Looking back at the recent elections in Zimbabwe, Tabani Moyo, the director of MISA Zimbabwe, a DW Akademie partner, says journalist safety improved but disinformation continued to proliferate.
People casting their vote in the Zimbabwean general elections at a polling station in Midlands, Kwekwe, Zimbabwe on August 23, 2023
Tabani Moyo is the regional director of MISA and the executive director of MISA Zimbabwe. He is also the covernor of the governing council of IFEX, a global network promoting and defending the freedom of expression, a member of the Global Forum for Media Development (GFMD) steering committee, and the vice chairperson of the Africa Freedom of Information Centre (AFIC) governing council.
DW Akademie: The national elections were held in August with the ruling Zanu-PF party again winning the majority of the votes. MISA did a lot of work in the run-up to and during the elections to assist journalists and media outlets in covering the process safely and comprehensively. Now that some time has passed since election day, what are your major takeaways?
I think one of the most critical takeaways was the reduction in police-related violations [against journalists]. We have yet to record any such violations [this election]. Part of our proactive work was the signing of the Police Media Action Plan in 2017, which started rolling out in 2018. This was the result of our media monitoring, where we realized that the bulk of attacks were being perpetrated by the police.
This doesn't mean that there were no attacks against journalists. Indeed, there were. We have monitored up to 11 violations against the media since the beginning of the year. What this does show is that elections, by their nature, exert certain pressures on the media and expose the media to attacks. However, I think our pre-election interventions helped a lot to keep down the numbers. All of this is part of our Media Defense Fund work, which supports journalists from unforeseen attacks.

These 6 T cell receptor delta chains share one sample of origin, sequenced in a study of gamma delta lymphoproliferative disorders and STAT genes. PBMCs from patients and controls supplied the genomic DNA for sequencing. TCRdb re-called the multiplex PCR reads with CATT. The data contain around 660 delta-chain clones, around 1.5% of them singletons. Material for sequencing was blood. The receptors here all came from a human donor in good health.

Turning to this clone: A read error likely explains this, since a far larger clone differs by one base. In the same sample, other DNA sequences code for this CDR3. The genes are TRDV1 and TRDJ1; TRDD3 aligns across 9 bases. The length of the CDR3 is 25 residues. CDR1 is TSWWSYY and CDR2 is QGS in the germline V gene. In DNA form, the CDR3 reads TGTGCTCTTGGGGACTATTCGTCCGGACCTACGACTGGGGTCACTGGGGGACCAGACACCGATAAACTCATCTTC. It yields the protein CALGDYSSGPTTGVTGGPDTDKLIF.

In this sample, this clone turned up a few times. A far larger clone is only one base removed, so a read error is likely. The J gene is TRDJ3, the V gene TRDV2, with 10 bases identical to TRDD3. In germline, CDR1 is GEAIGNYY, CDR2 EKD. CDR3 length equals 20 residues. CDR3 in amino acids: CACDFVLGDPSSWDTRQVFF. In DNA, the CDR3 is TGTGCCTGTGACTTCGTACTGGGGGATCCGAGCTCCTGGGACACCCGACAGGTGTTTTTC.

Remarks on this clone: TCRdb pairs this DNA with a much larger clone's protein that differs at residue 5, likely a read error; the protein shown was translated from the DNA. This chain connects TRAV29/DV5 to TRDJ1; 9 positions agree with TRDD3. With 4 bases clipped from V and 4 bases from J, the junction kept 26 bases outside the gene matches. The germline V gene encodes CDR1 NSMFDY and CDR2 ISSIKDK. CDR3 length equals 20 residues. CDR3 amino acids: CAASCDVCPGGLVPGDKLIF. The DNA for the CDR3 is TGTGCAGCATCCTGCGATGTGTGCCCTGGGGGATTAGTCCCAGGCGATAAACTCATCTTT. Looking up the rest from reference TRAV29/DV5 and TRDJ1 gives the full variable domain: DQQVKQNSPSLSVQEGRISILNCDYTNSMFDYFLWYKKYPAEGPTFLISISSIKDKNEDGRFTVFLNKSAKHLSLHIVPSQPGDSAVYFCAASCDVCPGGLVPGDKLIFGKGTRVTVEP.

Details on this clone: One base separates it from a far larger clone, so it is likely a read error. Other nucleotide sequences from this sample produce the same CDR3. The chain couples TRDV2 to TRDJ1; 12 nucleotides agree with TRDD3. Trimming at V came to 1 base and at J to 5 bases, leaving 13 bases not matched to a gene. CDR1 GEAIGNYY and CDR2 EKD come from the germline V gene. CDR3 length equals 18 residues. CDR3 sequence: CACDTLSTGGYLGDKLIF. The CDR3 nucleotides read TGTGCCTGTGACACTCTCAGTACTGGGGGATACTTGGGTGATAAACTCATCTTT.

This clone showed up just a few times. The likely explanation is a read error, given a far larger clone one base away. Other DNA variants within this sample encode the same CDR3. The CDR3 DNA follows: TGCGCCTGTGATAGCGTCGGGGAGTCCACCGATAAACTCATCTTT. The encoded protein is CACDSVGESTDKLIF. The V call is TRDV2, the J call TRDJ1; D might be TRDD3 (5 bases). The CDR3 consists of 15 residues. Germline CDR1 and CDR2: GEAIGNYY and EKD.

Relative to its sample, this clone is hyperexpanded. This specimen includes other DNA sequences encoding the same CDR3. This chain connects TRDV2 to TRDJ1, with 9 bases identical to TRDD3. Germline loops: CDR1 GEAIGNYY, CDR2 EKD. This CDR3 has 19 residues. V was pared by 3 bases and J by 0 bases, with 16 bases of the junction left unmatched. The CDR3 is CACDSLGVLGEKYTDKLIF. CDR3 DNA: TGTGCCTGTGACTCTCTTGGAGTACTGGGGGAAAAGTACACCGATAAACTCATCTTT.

MISA also pushed forward what we call the media pledge, where the media pledges to uphold the highest ethical practices during the election. The pledge was an idea that was borne out of our engagements during the elections in Lesotho in 2022, where we mobilized the media to agree on certain principles to minimize both attacks and exposure during the election. There was a reduction in the number of journalists that were targeted in Lesotho. And we thought that it was critical to try and replicate the idea [in Zimbabwe] in the run-up to the elections.
Tabani Moyo is the regional director of MISA and the executive director of MISA Zimbabwe, both DW Akademie partners
Disinformation has been a recurring issue during elections in the region. Was this the case in Zimbabwe and what has MISA done to combat disinformation?
We did quite a bit of work around capacity building across state-owned and privately-owned media, especially in the areas of misinformation and disinformation. We also engaged the freelance community so that they are now empowered to utilize tools that allow them to easily identify misinformation or disinformation. This is important because falling afoul of the challenges of disinformation can lead to loss of credibility and trust in the media.
In Zimbabwe, we did this in partnership with ZimFact, which is a fact-checking platform. We also trained journalists around online safety and security so that they are not so vulnerable during the election cycle. This was all an attempt to build up media literacy so that the media becomes an active player in disseminating verified and accurate information for informed decision-making during the election cycle. So as you can see, even with the election over, our work continues.
Let’s take a step back. Could you briefly outline, more generally, the work that MISA does in Southern Africa?
Tabani Moyo: MISA is an acronym for Media Institute of Southern Africa. It is an institution that was established almost 30 years ago in Windhoek, Namibia, where we had our headquarters until 2015. We then relocated to Zambia and are now headquartered in Zimbabwe.